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Jul 23, 2018 15 tweets 3 min read Twitter logo Read on Twitter
Bigots are trying to use #ROGDWEEK2018 to spread lies and misinformation about trans people, so how about instead I be positive and talk about my story
I never presented any real gender deviations as a child and early teen, there just wasn't any spark, never really learned that being trans was a thing until late teens, and never had any chance to explore gender identity.
if i look back the first signs were that i hated how my face looked around my late teens, because its exactly the same as I feel now, especially my brow- since it looks so much like my dad's, yuck.
around this time i was actually exposed to the existence of transgender people and met a few bothonline and in real life, I wanted to know more so I took a uni elective on history of sexuality, which included transgender topics in its syllabus
It was a good and interesting class and i met and talked to a few other transgender people taking it, I had made my first twitter account a couple years back but this was when I really started using it.
I think not long after this I actually became friends with a few trans people on twitter and got to really learn about their stories and experiences, this was a period where either as a joke or subconscious overcompensating- I would mark my gender as "manly man" when asked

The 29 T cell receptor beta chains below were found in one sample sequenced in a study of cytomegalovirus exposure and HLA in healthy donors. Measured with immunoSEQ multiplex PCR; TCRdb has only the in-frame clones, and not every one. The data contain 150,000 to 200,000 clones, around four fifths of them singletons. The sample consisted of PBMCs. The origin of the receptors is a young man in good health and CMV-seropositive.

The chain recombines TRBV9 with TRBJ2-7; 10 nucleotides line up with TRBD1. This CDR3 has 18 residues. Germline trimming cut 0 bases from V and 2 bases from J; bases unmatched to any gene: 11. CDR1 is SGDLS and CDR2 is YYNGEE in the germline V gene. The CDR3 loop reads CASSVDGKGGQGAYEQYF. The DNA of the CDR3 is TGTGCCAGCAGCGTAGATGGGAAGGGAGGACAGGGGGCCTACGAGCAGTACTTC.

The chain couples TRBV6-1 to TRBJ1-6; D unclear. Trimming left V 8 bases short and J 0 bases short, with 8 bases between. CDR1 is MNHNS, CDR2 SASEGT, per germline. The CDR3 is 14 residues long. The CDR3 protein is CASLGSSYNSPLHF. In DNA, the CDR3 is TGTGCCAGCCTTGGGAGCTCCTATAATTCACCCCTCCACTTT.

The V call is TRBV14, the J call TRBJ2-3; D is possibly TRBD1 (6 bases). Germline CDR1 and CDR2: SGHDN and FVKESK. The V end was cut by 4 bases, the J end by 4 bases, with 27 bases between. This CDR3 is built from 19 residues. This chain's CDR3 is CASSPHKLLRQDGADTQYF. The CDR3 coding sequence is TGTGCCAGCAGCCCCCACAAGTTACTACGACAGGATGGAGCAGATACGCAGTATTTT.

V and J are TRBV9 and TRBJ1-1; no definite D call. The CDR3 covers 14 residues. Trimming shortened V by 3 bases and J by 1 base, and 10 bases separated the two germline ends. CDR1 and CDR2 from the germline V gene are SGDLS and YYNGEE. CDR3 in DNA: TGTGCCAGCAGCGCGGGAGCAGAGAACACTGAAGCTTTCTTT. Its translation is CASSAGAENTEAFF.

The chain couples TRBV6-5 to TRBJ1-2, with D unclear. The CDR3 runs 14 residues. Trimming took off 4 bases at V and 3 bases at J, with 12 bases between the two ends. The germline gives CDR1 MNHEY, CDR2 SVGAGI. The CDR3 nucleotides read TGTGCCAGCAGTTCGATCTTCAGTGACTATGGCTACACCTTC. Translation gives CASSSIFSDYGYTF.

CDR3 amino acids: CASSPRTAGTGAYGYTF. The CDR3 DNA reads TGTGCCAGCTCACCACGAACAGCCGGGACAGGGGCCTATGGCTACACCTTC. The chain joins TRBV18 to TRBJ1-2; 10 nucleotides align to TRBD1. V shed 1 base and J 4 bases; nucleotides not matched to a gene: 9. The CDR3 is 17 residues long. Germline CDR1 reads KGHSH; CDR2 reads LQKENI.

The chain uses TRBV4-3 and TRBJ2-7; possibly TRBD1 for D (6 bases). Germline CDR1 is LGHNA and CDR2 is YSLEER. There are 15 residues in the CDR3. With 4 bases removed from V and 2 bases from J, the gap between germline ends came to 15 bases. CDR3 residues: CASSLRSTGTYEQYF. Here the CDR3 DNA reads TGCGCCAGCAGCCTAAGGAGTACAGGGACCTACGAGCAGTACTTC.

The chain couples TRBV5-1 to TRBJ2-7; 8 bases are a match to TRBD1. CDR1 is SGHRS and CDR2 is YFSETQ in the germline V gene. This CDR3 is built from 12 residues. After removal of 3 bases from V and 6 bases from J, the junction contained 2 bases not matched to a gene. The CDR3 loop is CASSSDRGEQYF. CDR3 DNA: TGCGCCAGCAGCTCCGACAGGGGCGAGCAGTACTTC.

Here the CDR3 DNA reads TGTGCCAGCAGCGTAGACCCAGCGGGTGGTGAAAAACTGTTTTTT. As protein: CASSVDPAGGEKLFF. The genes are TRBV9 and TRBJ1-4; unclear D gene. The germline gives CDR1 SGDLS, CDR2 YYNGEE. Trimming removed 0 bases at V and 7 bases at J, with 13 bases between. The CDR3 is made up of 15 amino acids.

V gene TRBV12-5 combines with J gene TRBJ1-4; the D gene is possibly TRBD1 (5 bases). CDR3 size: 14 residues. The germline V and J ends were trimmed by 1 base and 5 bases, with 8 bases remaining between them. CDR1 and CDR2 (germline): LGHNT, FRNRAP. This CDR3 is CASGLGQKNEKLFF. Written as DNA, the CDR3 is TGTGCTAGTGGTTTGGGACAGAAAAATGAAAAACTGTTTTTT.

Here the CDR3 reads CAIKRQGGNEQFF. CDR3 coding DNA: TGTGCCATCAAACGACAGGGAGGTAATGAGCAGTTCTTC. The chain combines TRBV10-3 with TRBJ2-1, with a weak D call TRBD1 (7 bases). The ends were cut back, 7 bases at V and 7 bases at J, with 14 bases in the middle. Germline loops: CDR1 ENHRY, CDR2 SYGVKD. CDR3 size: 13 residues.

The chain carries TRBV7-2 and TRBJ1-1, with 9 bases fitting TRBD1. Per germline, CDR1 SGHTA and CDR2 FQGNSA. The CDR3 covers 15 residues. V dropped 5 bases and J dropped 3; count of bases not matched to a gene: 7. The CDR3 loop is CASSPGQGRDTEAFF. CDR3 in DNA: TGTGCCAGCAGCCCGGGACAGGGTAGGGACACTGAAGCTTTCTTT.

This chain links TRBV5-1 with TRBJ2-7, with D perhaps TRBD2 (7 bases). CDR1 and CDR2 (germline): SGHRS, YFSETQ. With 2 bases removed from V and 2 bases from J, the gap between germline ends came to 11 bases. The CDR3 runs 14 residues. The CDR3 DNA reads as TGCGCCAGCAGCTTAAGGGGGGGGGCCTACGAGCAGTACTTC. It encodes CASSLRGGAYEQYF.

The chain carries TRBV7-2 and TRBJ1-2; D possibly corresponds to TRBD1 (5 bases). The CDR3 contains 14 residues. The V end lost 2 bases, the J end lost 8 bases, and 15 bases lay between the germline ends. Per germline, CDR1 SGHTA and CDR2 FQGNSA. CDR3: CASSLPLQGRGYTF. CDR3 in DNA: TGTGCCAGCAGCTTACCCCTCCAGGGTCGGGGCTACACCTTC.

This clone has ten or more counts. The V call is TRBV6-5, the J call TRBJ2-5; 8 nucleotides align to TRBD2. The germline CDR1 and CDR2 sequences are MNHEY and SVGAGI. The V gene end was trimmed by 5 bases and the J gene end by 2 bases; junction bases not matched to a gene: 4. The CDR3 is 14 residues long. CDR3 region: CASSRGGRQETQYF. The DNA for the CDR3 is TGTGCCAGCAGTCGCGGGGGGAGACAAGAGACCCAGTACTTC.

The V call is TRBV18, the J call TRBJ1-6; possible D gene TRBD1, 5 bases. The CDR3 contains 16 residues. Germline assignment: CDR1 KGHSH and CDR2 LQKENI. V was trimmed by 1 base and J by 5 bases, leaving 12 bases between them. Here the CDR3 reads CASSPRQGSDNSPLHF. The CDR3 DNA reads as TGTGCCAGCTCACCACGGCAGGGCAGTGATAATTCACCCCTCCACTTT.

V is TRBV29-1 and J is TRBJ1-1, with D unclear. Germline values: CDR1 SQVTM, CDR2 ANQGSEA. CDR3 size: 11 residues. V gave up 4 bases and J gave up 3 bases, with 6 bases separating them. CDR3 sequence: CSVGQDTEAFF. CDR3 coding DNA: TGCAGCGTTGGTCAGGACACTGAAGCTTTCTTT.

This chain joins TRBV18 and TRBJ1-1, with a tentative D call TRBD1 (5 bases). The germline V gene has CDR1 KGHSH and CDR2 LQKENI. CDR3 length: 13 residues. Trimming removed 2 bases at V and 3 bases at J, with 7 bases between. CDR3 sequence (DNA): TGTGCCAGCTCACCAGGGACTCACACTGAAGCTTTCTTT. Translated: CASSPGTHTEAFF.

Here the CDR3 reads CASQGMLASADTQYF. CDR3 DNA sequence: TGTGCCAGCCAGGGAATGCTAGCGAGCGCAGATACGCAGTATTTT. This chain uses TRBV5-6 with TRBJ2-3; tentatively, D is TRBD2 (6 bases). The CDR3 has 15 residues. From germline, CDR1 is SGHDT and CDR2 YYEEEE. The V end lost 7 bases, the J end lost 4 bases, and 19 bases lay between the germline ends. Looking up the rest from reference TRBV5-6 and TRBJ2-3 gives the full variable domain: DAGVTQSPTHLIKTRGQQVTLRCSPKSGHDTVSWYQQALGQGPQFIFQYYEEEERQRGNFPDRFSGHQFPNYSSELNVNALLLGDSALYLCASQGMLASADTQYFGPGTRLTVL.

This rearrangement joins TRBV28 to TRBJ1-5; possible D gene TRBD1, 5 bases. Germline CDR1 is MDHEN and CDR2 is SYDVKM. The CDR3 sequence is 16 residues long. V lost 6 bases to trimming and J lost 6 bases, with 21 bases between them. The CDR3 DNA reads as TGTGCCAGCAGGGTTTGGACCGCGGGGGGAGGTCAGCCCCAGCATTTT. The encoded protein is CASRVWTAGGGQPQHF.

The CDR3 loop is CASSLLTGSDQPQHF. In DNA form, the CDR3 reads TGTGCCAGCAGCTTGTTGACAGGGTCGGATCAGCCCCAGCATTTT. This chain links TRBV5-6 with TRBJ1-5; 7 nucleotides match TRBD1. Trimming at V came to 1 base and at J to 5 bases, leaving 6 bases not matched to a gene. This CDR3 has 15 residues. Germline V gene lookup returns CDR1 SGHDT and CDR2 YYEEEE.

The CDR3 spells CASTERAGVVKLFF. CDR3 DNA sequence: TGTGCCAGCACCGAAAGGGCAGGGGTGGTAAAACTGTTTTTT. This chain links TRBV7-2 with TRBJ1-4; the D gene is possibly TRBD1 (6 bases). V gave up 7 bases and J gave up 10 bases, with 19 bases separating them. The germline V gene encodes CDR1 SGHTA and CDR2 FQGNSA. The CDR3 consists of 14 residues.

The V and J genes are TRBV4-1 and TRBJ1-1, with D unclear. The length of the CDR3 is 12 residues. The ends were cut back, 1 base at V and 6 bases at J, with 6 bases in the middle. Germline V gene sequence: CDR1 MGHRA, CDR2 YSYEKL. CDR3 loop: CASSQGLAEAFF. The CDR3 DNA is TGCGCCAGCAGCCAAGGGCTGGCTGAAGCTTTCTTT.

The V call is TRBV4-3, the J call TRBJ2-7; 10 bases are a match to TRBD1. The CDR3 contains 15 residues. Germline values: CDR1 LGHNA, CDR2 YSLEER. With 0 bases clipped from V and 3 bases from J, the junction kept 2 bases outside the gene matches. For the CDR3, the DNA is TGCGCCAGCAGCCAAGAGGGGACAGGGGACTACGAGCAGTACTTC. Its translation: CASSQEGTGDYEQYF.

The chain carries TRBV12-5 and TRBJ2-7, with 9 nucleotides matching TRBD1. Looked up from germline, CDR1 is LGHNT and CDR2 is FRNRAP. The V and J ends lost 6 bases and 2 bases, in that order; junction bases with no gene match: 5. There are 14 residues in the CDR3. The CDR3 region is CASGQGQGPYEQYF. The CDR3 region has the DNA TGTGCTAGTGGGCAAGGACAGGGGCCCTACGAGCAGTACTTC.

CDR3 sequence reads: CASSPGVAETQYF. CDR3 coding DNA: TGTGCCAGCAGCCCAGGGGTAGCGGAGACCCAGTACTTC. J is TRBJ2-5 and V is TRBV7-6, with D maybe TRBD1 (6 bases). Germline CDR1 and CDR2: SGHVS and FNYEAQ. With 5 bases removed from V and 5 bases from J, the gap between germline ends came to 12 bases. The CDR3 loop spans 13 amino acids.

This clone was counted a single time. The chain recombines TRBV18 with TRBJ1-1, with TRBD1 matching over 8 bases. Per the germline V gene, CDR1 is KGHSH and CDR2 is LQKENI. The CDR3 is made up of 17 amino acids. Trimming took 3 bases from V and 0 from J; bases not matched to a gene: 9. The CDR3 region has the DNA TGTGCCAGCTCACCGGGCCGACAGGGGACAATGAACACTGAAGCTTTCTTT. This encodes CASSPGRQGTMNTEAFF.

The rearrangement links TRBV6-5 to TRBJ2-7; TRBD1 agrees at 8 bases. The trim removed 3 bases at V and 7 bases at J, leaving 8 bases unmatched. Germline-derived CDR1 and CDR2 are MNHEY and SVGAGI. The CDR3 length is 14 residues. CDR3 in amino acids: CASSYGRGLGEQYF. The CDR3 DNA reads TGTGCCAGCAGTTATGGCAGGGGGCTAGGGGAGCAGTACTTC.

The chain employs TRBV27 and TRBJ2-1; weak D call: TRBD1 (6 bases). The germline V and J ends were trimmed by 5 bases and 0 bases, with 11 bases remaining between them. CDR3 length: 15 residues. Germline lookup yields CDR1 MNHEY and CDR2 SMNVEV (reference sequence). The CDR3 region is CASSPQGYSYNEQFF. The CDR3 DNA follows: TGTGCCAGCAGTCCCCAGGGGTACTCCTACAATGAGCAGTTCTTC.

Eventually my family and I moved to Vancouver Island and I went to UVic, I had done some looking into and self reflection on gender identity, and decided I felt no attachment to masculinity, so for most of my time at UVic I considered myself demi and went by he/they pronouns
One of the final courses I took at UVic was "Alcohol and Social Control in Canada" which had a few openly trans students, prof was very inclusive and asked everyone for their preferred name and pronouns, this became the first time I openly went by "they" in a real life context
During my last term I also began questioning my gender further, and through a few conversations with a good friend that was going through similar feelings, I decided that it wasn't just that I had no attachment to being masc, I *wanted* to be femme
It was a liberating feeling, I had seen so many trans friends of mine and felt a strange feeling when they talked about the progress they made, I had thought it to be jealousy at the confidence many had, but it was really envy, it was something I didn't know I wanted until then
This official coming out was last March, but I haven't done much about it until recently, I tried girl clothes and loved them, found trans people in my city I could relate to, and found companionship that was supportive
I'm not currently trying to get on hormones, the biggest block fortunately just been the long waits between GP appointments
If I have any thesis from my story, its that I think its important to question your gender, and for other people to help on this, you often don't know if someone even knows its a healthy thing to do.
I've had friendly joking imply im trans and honestly, it really helped, I'm glad they did so, because otherwise I'd still be stuck.
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